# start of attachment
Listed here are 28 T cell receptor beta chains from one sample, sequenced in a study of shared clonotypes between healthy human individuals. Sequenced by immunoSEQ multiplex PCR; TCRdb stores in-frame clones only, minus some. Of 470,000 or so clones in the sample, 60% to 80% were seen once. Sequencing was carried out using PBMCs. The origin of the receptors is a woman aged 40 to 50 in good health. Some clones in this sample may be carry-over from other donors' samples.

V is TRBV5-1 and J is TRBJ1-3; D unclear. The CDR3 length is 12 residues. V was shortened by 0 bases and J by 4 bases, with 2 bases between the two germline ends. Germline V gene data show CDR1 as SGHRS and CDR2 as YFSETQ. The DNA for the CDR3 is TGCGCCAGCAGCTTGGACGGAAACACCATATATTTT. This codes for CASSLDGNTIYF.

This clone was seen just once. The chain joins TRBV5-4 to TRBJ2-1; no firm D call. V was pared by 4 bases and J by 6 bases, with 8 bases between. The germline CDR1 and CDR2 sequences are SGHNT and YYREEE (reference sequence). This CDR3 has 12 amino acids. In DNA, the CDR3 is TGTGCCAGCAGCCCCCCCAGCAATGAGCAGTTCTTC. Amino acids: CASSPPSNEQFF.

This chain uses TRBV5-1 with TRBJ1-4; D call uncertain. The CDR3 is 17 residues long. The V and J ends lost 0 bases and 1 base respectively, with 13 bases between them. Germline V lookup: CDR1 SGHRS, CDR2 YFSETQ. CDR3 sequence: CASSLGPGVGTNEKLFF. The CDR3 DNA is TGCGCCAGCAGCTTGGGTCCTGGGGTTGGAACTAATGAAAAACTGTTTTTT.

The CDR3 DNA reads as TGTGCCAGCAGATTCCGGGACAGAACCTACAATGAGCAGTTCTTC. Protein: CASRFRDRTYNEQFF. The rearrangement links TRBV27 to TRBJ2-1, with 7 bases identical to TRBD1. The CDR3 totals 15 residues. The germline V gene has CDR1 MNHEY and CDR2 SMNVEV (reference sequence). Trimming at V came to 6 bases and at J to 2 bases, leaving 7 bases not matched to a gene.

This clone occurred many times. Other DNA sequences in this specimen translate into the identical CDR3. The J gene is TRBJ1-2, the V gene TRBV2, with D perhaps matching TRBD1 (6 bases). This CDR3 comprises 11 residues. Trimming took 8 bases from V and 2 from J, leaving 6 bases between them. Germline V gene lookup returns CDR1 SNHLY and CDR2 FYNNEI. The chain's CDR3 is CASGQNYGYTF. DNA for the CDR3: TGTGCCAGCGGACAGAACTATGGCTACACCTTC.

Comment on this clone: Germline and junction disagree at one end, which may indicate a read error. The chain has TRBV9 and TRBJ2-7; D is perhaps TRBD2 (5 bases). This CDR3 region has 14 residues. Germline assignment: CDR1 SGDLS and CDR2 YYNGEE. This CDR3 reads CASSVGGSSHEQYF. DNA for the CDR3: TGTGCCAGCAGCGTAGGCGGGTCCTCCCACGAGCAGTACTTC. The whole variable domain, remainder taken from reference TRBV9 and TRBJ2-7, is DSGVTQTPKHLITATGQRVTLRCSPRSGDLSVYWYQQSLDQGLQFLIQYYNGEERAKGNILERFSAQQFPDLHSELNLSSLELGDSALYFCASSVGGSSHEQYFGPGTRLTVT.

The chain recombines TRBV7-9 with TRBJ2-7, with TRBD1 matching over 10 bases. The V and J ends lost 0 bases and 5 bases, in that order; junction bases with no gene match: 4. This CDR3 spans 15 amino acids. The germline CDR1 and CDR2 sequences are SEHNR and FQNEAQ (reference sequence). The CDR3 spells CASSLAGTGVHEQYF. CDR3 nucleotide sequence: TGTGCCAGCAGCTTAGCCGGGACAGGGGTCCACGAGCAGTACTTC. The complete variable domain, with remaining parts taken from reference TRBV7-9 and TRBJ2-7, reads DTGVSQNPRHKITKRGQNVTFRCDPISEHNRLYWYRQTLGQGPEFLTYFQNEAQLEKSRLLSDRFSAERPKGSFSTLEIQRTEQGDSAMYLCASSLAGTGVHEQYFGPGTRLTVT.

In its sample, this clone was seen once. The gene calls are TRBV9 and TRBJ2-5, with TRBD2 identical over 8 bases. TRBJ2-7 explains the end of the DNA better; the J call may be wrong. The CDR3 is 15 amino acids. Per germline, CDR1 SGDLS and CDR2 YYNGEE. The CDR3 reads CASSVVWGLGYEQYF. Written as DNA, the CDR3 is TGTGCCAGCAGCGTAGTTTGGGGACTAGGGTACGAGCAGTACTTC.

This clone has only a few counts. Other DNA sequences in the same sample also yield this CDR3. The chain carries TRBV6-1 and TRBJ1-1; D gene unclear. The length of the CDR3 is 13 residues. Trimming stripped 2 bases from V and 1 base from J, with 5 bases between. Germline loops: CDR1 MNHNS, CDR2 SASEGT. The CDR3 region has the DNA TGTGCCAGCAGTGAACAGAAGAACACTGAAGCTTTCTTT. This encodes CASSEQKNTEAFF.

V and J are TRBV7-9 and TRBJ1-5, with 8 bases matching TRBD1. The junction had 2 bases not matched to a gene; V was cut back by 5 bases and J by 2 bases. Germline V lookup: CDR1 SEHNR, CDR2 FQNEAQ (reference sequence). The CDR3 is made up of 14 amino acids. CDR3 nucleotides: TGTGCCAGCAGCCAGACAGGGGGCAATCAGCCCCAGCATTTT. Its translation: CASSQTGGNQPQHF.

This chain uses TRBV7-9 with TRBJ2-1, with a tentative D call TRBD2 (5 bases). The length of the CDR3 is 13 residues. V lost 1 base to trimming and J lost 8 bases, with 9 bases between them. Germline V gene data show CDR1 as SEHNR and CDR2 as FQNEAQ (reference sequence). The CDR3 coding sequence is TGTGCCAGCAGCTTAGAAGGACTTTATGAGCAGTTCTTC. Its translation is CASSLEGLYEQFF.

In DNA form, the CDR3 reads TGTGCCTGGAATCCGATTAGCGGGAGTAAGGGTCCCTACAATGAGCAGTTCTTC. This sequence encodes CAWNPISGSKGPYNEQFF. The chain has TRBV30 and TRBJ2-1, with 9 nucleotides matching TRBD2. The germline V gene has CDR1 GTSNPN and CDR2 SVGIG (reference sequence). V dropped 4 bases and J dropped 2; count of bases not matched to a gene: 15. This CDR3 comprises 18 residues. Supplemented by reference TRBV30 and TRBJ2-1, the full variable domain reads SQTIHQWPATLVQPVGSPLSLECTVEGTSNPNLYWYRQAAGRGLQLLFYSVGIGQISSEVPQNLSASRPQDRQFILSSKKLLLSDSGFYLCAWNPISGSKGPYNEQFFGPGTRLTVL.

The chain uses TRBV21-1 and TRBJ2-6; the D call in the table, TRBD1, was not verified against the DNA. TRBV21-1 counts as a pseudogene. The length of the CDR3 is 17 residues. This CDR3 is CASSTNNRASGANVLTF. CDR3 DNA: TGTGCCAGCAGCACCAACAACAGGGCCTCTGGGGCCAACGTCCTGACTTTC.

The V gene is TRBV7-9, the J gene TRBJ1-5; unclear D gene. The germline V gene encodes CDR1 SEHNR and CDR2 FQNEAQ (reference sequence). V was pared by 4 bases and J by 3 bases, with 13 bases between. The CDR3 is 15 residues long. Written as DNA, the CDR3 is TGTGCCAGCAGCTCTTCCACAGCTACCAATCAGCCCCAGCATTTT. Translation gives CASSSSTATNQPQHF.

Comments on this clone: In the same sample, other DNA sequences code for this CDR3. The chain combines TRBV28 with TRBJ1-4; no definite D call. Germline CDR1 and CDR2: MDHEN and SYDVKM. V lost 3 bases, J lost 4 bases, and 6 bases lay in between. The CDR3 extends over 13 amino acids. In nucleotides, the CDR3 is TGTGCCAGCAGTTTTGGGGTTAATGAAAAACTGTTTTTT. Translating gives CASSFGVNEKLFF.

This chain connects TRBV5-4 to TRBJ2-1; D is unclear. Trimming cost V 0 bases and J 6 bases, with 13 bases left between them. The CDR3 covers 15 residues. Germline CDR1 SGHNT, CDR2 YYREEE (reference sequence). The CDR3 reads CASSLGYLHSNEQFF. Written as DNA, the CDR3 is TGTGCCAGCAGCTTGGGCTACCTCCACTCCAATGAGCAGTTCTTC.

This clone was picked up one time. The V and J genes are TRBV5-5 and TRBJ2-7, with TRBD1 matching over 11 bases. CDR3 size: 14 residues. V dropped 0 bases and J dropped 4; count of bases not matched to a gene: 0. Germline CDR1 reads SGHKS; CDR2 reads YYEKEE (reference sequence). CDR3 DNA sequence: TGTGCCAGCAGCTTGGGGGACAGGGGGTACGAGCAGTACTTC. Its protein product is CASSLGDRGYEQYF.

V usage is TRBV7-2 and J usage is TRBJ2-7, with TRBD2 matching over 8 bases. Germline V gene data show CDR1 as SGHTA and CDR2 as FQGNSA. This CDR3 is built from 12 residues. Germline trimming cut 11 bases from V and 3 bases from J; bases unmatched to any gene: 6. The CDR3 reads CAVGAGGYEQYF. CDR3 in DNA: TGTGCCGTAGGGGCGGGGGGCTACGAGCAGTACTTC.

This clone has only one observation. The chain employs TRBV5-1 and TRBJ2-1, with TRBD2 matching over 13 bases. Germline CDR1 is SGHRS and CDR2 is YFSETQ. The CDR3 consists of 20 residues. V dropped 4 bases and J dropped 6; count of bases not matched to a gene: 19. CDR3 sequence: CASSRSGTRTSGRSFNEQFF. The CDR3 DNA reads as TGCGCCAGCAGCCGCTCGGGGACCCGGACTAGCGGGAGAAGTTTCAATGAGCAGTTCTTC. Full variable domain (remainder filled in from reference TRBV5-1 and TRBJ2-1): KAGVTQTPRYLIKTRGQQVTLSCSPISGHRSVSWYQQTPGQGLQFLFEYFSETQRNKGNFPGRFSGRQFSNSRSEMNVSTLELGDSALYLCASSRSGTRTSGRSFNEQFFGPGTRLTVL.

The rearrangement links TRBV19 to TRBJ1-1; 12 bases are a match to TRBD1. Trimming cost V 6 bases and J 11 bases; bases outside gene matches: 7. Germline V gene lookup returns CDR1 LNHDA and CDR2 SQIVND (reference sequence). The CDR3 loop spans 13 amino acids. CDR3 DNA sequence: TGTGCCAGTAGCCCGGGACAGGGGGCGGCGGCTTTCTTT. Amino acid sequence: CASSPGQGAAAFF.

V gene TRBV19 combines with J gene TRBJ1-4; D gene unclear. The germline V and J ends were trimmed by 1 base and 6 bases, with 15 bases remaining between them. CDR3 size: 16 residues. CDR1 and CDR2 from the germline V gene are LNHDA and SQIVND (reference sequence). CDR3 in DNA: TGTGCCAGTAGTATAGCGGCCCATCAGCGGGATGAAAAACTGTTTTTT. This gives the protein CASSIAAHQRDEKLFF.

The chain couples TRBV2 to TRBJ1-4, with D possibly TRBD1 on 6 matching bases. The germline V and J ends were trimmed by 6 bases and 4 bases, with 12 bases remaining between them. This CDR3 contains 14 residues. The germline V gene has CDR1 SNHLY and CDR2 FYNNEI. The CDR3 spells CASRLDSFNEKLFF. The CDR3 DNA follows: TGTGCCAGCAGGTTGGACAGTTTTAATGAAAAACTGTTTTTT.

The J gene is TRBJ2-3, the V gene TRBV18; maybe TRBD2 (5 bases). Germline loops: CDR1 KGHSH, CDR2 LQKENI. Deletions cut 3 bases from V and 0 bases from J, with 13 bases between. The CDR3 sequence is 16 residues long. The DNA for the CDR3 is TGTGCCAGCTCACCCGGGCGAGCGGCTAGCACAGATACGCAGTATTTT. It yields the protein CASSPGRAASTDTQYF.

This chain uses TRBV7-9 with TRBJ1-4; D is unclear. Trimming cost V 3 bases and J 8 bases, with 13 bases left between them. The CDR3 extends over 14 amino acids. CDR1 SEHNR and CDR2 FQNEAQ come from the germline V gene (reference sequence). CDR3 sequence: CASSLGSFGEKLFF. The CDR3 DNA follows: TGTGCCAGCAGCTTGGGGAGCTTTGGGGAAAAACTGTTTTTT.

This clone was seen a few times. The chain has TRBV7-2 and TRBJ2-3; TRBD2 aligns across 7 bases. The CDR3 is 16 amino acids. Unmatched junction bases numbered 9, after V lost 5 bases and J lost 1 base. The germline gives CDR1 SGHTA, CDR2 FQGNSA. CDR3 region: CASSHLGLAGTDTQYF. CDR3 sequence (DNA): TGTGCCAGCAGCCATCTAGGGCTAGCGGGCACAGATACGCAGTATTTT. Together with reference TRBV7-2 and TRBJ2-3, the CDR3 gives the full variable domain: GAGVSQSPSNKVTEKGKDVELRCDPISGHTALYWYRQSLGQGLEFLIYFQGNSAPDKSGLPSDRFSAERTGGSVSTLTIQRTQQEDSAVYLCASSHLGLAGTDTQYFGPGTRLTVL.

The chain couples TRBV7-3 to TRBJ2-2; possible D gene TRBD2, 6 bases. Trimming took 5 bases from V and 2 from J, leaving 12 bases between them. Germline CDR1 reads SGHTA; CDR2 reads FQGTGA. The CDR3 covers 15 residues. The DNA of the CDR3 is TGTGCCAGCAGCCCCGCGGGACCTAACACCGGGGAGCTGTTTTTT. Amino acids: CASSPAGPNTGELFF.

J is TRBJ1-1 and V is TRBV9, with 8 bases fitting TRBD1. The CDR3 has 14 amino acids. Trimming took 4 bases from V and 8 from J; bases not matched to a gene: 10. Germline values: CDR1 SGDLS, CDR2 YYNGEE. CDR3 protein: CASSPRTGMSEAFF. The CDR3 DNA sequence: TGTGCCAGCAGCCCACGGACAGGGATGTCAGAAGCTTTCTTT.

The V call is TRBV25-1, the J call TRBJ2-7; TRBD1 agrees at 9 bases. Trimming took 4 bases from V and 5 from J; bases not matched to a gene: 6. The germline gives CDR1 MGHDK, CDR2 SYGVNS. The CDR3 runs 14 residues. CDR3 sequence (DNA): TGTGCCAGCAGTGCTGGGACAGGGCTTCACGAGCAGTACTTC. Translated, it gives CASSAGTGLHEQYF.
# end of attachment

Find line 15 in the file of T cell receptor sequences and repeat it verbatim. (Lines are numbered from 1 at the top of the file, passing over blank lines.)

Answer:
The V gene is TRBV7-9, the J gene TRBJ1-5; unclear D gene. The germline V gene encodes CDR1 SEHNR and CDR2 FQNEAQ (reference sequence). V was pared by 4 bases and J by 3 bases, with 13 bases between. The CDR3 is 15 residues long. Written as DNA, the CDR3 is TGTGCCAGCAGCTCTTCCACAGCTACCAATCAGCCCCAGCATTTT. Translation gives CASSSSTATNQPQHF.